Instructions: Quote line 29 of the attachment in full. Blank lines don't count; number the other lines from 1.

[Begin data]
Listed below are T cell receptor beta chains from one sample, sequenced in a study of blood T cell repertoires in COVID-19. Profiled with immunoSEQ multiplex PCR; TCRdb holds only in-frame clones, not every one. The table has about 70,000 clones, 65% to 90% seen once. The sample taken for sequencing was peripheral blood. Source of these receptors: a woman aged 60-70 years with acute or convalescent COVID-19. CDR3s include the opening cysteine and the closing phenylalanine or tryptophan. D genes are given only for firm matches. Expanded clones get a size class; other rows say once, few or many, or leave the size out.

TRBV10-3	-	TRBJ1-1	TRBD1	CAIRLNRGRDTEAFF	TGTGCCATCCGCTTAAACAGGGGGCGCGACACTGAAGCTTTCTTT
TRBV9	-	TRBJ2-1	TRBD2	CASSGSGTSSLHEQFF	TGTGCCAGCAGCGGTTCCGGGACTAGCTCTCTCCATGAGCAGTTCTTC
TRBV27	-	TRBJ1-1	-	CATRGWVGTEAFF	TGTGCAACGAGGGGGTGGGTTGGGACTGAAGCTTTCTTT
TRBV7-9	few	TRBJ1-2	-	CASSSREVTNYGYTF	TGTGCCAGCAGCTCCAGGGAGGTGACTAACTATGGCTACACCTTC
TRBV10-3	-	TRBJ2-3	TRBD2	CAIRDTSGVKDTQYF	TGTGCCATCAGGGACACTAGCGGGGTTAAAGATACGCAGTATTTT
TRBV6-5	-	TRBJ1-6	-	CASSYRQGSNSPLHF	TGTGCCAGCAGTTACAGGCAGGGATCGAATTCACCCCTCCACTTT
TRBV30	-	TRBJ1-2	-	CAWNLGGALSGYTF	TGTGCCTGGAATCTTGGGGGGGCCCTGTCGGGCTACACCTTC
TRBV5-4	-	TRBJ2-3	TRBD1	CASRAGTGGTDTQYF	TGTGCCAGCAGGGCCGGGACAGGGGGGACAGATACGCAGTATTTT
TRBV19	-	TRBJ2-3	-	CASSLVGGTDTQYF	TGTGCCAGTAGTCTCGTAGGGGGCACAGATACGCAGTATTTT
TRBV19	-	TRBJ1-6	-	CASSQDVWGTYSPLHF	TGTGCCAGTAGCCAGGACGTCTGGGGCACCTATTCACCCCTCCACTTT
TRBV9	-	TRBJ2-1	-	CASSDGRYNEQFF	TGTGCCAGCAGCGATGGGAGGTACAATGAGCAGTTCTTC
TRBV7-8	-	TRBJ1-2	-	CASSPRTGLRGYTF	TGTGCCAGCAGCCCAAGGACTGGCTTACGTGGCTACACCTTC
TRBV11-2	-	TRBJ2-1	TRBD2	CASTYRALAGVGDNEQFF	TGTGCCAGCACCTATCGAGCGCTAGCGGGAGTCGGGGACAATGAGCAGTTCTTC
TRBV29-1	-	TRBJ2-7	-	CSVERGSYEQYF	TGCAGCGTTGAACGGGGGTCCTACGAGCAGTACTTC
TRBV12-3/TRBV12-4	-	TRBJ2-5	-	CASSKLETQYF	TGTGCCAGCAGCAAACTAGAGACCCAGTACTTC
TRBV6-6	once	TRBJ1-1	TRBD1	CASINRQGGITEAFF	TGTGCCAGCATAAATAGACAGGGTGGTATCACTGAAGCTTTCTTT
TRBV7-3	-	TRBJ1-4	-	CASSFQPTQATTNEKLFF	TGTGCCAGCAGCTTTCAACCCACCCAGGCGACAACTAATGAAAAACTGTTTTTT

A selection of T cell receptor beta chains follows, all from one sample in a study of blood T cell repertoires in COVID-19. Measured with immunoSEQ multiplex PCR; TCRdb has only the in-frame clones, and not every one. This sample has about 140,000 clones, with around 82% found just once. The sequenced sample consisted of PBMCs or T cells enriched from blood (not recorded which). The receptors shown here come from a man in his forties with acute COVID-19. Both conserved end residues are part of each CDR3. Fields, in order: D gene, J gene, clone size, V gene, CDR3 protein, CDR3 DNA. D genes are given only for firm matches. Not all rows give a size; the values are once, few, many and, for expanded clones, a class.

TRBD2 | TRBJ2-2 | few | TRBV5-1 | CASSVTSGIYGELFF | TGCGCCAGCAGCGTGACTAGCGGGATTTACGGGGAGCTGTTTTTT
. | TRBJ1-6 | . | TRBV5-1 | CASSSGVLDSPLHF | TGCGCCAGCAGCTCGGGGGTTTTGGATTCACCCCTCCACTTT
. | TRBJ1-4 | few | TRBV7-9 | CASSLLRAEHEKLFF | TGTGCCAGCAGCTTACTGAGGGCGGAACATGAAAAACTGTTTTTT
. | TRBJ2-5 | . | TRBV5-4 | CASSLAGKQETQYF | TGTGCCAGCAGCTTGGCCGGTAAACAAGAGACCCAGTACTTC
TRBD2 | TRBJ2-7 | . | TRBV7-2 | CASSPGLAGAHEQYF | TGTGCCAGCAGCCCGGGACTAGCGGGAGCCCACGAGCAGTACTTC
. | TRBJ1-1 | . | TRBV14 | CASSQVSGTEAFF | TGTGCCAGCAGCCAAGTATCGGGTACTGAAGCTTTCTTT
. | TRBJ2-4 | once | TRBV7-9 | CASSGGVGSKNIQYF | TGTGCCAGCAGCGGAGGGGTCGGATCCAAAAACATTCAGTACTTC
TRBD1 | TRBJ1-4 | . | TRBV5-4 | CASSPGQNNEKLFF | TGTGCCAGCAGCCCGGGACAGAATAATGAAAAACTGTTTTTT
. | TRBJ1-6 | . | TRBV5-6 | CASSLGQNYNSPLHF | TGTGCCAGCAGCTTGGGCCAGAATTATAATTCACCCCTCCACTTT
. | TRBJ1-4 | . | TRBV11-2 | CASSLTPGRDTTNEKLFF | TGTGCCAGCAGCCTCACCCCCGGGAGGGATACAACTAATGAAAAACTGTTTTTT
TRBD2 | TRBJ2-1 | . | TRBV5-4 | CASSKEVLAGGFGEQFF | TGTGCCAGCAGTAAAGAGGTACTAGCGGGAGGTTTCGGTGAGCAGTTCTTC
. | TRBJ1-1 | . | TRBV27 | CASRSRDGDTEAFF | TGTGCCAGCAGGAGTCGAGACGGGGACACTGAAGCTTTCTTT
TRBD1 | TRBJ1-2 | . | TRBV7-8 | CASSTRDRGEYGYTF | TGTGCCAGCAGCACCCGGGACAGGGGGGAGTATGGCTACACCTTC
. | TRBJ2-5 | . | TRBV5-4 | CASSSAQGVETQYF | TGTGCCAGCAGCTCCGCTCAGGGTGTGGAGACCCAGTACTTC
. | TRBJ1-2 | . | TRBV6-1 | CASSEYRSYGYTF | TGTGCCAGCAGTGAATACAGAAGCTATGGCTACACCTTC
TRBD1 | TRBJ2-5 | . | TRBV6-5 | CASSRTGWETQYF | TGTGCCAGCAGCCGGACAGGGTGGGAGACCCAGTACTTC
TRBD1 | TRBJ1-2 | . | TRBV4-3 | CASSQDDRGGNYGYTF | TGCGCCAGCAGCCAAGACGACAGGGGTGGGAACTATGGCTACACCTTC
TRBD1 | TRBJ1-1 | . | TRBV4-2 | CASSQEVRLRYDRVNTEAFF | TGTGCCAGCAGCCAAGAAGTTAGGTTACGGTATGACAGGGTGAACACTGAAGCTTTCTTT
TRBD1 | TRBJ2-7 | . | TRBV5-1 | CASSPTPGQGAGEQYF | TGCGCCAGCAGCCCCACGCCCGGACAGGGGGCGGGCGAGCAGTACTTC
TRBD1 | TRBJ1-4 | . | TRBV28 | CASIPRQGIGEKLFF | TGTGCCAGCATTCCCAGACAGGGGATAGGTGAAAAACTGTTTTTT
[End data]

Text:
. | TRBJ1-4 | . | TRBV11-2 | CASSLTPGRDTTNEKLFF | TGTGCCAGCAGCCTCACCCCCGGGAGGGATACAACTAATGAAAAACTGTTTTTT